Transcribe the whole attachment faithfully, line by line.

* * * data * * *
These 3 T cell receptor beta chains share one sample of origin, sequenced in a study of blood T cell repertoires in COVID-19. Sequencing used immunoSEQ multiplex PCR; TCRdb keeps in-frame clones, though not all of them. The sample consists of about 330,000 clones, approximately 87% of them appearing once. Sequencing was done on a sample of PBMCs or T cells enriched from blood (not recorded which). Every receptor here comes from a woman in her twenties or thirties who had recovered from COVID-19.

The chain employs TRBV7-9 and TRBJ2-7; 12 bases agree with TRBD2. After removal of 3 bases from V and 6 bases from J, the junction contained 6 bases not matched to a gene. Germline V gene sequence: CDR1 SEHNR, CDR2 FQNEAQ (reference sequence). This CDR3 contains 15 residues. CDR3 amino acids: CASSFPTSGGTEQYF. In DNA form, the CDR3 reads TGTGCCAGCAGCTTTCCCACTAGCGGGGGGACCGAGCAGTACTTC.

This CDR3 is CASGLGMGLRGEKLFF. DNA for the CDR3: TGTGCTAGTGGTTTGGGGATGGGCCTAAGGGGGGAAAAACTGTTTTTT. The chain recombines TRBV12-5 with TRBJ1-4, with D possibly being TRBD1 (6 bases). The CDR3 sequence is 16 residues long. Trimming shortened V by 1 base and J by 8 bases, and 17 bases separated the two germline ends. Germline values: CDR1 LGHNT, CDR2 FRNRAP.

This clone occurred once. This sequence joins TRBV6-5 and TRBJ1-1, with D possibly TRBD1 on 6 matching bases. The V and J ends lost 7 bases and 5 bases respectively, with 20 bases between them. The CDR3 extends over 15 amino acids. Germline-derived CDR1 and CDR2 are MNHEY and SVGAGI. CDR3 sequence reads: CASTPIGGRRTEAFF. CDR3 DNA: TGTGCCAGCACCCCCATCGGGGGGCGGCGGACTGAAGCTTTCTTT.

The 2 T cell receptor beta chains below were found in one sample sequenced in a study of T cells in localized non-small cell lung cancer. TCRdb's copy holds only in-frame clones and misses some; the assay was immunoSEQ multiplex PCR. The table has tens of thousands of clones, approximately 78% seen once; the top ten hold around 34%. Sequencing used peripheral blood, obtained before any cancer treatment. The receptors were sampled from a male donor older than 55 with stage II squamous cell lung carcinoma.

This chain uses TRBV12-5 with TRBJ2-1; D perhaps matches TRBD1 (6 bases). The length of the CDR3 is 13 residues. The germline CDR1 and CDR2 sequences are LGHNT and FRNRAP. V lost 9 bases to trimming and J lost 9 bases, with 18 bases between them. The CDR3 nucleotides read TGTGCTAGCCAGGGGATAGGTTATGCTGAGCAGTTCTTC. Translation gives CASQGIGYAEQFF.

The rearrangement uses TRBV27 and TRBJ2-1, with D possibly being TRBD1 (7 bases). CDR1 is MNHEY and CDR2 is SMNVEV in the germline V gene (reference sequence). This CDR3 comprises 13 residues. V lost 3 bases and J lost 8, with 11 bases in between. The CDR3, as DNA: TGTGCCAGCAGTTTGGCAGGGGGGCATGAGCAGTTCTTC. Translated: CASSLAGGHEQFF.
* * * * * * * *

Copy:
These 3 T cell receptor beta chains share one sample of origin, sequenced in a study of blood T cell repertoires in COVID-19. Sequencing used immunoSEQ multiplex PCR; TCRdb keeps in-frame clones, though not all of them. The sample consists of about 330,000 clones, approximately 87% of them appearing once. Sequencing was done on a sample of PBMCs or T cells enriched from blood (not recorded which). Every receptor here comes from a woman in her twenties or thirties who had recovered from COVID-19.

The chain employs TRBV7-9 and TRBJ2-7; 12 bases agree with TRBD2. After removal of 3 bases from V and 6 bases from J, the junction contained 6 bases not matched to a gene. Germline V gene sequence: CDR1 SEHNR, CDR2 FQNEAQ (reference sequence). This CDR3 contains 15 residues. CDR3 amino acids: CASSFPTSGGTEQYF. In DNA form, the CDR3 reads TGTGCCAGCAGCTTTCCCACTAGCGGGGGGACCGAGCAGTACTTC.

This CDR3 is CASGLGMGLRGEKLFF. DNA for the CDR3: TGTGCTAGTGGTTTGGGGATGGGCCTAAGGGGGGAAAAACTGTTTTTT. The chain recombines TRBV12-5 with TRBJ1-4, with D possibly being TRBD1 (6 bases). The CDR3 sequence is 16 residues long. Trimming shortened V by 1 base and J by 8 bases, and 17 bases separated the two germline ends. Germline values: CDR1 LGHNT, CDR2 FRNRAP.

This clone occurred once. This sequence joins TRBV6-5 and TRBJ1-1, with D possibly TRBD1 on 6 matching bases. The V and J ends lost 7 bases and 5 bases respectively, with 20 bases between them. The CDR3 extends over 15 amino acids. Germline-derived CDR1 and CDR2 are MNHEY and SVGAGI. CDR3 sequence reads: CASTPIGGRRTEAFF. CDR3 DNA: TGTGCCAGCACCCCCATCGGGGGGCGGCGGACTGAAGCTTTCTTT.

The 2 T cell receptor beta chains below were found in one sample sequenced in a study of T cells in localized non-small cell lung cancer. TCRdb's copy holds only in-frame clones and misses some; the assay was immunoSEQ multiplex PCR. The table has tens of thousands of clones, approximately 78% seen once; the top ten hold around 34%. Sequencing used peripheral blood, obtained before any cancer treatment. The receptors were sampled from a male donor older than 55 with stage II squamous cell lung carcinoma.

This chain uses TRBV12-5 with TRBJ2-1; D perhaps matches TRBD1 (6 bases). The length of the CDR3 is 13 residues. The germline CDR1 and CDR2 sequences are LGHNT and FRNRAP. V lost 9 bases to trimming and J lost 9 bases, with 18 bases between them. The CDR3 nucleotides read TGTGCTAGCCAGGGGATAGGTTATGCTGAGCAGTTCTTC. Translation gives CASQGIGYAEQFF.

The rearrangement uses TRBV27 and TRBJ2-1, with D possibly being TRBD1 (7 bases). CDR1 is MNHEY and CDR2 is SMNVEV in the germline V gene (reference sequence). This CDR3 comprises 13 residues. V lost 3 bases and J lost 8, with 11 bases in between. The CDR3, as DNA: TGTGCCAGCAGTTTGGCAGGGGGGCATGAGCAGTTCTTC. Translated: CASSLAGGHEQFF.